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Recovering Your Story: Proust, Joyce, Woolf,…
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Recovering Your Story: Proust, Joyce, Woolf, Faulkner, Morrison

by Arnold Weinstein

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Cait says this might also help with Ulysses.
  AlCracka | Apr 2, 2013 |
I've only read the section on Ulysses, but I loved it so much that I purchased a copy of it for my own library. I'm sure it will be an immense help when I attempt to tackle Proust and Faulkner later this year. ( )
  cait815 | Apr 1, 2013 |
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Amazon.com Product Description (ISBN 140006094X, Hardcover)

“Great art discovers for us who we are,” writes eminent literature professor and critic Arnold Weinstein in this magisterial new book about how we can better uncover and understand our own stories by reading five major modern writers. Professor Weinstein, author of the highly acclaimed A Scream Goes Through the House, has spent a lifetime guiding students through the work of great writers, and in a volume that crowns his career, Weinstein invites us to discover ourselves–our perceptions, our dreams, our own elusive, deepest stories–in the masterpieces of modernist fiction.
Marcel Proust, James Joyce, Virginia Woolf, William Faulkner: the very names sound intimidating. Yet as Weinstein argues with wit and passion, the works of these authors, and of their contemporary heir Toni Morrison, are in fact shimmering mirrors of our own inner world and most intimate thoughts. Novels such as Remembrance of Things Past, Ulysses, Mrs. Dalloway, To the Lighthouse, The Sound and the Fury, Absalom, Absalom!, and Beloved allow us to explore the inner worlds of human feeling and bring us face-to-face with our own deepest selves and desires. Weinstein decodes these great novels, and he shows how to read them to understand human beings–the way our minds and hearts actually work. This is what Weinstein means by “recovering your story.”
Weinstein illuminates the complex pleasures woven into these peerless narratives. Beneath the slow, sensual cadences of Proust he finds an edgy erotic tension as well as a remarkably crisp depiction of the timeless world inside the self. Joyce’s Ulysses, in Weinstein’s brilliantly original reading, is a protean linguistic experiment that forces us to view both our bodies and our minds in a radically new–and hilariously funny–light. His analysis of Virginia Woolf’s Mrs. Dalloway and To the Lighthouse circles back again and again on Woolf’s depiction of the importance of relationships in knowing the self. Faulkner, argues Weinstein, is at once our greatest tragedian and our darkest comedian, a novelist who captures both the agony and absurdity of consciousness in a time of social and moral disintegration. Finally, in Toni Morrison’s Beloved, Weinstein explores the legacy of modernism in a contemporary novel, as Morrison brings the body into the literary picture, confronting how the body affects not only our fundamental concept of self, but also consciousness itself.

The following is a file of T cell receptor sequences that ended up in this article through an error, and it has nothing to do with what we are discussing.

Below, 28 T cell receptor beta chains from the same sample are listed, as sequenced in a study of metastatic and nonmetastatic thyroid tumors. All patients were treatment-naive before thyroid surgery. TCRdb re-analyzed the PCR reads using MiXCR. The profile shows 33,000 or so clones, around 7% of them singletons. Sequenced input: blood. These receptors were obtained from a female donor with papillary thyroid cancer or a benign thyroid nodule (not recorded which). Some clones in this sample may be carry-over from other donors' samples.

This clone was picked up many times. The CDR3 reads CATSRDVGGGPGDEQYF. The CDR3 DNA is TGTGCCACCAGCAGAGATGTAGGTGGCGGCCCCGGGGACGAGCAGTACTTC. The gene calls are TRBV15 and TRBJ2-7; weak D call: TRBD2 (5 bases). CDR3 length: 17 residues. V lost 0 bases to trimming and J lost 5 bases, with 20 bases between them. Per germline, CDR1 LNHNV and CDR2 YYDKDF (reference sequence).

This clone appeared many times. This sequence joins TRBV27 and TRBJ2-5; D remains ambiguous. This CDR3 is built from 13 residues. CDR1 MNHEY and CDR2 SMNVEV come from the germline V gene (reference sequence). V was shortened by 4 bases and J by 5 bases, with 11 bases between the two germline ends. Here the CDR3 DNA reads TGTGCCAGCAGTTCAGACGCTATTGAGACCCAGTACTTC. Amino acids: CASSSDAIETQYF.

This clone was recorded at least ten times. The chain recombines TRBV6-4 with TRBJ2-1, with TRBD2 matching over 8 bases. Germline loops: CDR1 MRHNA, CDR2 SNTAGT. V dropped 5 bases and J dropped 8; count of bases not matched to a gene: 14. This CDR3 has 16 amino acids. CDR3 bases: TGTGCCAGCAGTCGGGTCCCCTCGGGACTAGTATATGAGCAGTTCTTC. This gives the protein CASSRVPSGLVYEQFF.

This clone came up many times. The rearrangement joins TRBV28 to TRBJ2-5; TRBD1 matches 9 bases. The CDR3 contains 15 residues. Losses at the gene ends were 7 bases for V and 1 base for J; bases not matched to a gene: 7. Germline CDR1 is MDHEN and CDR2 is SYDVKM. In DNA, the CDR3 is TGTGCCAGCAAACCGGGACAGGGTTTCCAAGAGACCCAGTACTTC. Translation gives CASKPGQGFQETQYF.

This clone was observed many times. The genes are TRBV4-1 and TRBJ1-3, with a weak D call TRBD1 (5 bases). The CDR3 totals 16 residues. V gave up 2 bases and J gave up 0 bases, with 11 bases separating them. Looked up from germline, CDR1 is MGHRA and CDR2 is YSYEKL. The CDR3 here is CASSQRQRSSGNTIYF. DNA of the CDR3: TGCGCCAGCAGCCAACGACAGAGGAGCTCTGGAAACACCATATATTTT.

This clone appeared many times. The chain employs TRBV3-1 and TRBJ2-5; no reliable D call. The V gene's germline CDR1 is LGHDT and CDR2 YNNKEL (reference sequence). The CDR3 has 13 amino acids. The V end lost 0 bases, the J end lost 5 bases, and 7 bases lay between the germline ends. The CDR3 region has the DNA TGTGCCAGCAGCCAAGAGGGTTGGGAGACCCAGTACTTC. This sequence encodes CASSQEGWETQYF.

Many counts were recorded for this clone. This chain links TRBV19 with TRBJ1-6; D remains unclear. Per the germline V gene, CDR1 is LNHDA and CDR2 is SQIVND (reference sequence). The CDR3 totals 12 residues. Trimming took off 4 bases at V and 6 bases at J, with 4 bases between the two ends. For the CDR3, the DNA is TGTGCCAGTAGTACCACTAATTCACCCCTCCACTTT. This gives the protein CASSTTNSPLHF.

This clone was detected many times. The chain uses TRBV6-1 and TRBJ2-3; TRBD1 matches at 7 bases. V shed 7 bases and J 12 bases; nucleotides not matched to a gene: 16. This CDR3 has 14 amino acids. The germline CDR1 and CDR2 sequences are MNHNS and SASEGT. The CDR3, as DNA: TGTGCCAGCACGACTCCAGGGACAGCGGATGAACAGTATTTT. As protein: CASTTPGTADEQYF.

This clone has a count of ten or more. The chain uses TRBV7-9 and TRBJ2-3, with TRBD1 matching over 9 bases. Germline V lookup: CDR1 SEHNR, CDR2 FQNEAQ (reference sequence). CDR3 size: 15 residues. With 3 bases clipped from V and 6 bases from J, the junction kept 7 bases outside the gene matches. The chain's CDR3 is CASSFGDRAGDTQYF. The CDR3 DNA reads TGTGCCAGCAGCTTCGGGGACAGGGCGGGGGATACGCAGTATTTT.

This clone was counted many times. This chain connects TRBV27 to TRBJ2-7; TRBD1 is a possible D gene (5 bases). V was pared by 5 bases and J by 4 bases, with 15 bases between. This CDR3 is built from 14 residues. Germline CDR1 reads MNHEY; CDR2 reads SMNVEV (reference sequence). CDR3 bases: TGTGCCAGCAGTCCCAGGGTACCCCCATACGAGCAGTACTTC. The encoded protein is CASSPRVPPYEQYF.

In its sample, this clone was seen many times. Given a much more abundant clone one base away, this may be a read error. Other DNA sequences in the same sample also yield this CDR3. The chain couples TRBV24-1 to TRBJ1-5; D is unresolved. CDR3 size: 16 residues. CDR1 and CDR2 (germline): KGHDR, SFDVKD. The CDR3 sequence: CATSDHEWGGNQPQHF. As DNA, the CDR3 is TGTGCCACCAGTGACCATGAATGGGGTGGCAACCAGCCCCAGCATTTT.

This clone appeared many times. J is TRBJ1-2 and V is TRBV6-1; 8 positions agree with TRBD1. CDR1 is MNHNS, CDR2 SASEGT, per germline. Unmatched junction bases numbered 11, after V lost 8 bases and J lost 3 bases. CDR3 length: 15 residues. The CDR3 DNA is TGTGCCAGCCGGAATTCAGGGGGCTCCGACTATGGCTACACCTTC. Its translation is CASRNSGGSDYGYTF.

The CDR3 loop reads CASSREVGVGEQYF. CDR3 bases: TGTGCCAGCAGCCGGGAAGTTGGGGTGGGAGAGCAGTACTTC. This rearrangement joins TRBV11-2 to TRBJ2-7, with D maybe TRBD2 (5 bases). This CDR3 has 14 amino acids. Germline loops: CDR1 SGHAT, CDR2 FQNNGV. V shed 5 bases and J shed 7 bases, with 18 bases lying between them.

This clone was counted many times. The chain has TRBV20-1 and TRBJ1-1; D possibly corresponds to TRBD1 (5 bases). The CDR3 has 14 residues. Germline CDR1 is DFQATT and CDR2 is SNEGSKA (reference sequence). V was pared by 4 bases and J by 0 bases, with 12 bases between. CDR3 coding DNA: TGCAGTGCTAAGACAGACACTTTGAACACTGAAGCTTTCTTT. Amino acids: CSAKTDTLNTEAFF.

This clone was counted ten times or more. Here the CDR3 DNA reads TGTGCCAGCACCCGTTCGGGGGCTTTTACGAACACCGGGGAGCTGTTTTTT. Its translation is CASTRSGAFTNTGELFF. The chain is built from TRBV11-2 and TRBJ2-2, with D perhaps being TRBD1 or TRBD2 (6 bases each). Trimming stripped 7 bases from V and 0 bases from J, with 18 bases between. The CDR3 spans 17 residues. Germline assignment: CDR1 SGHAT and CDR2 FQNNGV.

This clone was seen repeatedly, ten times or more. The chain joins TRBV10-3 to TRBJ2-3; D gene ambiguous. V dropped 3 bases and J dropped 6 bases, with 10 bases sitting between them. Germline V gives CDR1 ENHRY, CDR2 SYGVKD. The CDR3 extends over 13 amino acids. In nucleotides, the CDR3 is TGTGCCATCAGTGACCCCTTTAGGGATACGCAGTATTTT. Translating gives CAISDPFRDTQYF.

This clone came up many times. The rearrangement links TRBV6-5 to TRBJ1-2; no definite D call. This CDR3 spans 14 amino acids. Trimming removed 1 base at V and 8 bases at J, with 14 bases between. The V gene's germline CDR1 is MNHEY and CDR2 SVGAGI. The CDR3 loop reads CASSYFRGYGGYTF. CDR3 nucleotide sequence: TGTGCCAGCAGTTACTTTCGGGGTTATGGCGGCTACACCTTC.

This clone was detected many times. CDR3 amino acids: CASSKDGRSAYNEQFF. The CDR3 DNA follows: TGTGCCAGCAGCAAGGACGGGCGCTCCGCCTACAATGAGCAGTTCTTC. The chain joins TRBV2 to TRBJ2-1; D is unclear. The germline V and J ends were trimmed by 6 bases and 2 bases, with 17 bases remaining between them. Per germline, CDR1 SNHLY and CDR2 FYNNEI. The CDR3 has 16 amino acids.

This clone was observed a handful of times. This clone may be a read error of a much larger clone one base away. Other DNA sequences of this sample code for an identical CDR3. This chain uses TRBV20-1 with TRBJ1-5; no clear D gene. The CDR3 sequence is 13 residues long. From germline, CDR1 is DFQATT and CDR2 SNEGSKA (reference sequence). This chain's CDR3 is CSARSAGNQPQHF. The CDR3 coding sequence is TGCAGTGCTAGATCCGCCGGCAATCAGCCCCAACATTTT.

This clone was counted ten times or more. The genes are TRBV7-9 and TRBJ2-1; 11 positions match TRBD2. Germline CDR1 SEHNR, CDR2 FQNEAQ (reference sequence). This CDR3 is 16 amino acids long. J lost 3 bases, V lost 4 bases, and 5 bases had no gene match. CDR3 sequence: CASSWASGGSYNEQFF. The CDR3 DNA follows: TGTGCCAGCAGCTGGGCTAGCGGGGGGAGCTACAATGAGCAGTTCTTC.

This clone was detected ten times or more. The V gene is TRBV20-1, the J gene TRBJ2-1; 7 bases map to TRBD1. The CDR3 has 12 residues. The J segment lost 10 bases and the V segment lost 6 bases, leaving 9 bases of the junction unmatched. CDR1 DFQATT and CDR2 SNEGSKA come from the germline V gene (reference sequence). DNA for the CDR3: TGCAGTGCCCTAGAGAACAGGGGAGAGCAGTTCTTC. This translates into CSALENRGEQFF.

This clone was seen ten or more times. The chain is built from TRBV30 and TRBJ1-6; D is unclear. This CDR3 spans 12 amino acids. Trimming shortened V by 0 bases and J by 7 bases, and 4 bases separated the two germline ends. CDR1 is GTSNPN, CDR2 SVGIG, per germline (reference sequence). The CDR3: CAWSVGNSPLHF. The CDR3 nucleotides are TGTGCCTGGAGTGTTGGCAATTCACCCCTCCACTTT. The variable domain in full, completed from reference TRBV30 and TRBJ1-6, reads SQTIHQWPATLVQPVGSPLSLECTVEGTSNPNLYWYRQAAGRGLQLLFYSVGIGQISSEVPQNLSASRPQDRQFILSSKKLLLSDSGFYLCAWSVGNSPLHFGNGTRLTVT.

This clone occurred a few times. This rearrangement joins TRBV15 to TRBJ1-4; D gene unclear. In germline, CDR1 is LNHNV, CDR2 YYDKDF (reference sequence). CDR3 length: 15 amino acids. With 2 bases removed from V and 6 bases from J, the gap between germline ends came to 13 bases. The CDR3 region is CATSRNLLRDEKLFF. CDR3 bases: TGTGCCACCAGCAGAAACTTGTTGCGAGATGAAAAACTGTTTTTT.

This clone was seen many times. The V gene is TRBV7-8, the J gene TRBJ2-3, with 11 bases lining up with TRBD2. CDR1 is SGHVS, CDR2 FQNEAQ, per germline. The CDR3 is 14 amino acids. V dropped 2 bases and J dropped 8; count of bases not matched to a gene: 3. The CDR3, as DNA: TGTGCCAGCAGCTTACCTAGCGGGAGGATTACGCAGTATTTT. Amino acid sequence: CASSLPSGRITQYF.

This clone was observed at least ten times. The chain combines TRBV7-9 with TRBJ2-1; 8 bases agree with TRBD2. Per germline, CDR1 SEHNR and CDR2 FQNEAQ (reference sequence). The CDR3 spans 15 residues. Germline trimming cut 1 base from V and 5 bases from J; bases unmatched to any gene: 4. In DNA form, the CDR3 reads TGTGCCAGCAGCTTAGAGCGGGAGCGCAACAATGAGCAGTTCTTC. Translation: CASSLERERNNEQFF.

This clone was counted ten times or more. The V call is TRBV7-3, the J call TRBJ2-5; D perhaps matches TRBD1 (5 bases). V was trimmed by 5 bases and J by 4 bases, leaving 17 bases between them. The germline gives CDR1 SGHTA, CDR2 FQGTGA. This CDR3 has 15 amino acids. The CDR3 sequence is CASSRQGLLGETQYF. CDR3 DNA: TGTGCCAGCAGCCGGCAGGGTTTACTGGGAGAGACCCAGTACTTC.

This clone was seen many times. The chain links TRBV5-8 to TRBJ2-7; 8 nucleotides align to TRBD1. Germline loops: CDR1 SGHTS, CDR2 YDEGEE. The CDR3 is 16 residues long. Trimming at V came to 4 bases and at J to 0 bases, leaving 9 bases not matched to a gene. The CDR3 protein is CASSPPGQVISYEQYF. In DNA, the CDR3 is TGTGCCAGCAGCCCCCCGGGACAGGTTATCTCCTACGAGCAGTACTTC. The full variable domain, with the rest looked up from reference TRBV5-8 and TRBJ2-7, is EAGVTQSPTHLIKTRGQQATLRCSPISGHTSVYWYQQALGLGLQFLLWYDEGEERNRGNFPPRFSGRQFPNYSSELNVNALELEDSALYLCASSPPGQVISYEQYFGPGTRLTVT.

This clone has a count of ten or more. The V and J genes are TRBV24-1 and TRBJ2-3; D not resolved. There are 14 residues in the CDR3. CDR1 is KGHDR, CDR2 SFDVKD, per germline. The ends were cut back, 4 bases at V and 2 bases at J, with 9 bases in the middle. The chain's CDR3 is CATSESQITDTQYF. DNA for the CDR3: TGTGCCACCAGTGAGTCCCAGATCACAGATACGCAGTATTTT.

In this magnificent work of literary appreciation and exploration, Weinstein makes the astonishing discovery of the self as a part of the joy of reading great modernist fiction, even as he makes these powerful works understandable, accessible, indeed imperative for all adventurous readers.

(retrieved from Amazon Thu, 12 Mar 2015 18:09:50 -0400)

"Great art discovers for us who we are," writes literature professor and critic Weinstein in this book about how we can better uncover and understand our own stories by reading five major modern writers who "reinvent the novel by exploding our sense of what we are." He invites us to discover our perceptions, our dreams, our own elusive, deepest stories in these masterpieces of modernist fiction. As he argues with wit and passion, these works are in fact shimmering mirrors of our own inner world and most intimate thoughts. He decodes great novels, illuminates the complex pleasures woven into these peerless narratives, and shows how to read them to understand human beings-the way our minds and hearts actually work. This is what Weinstein means by "recovering your story." He makes these powerful works understandable, accessible, indeed imperative for all adventurous readers.--From publisher description.… (more)

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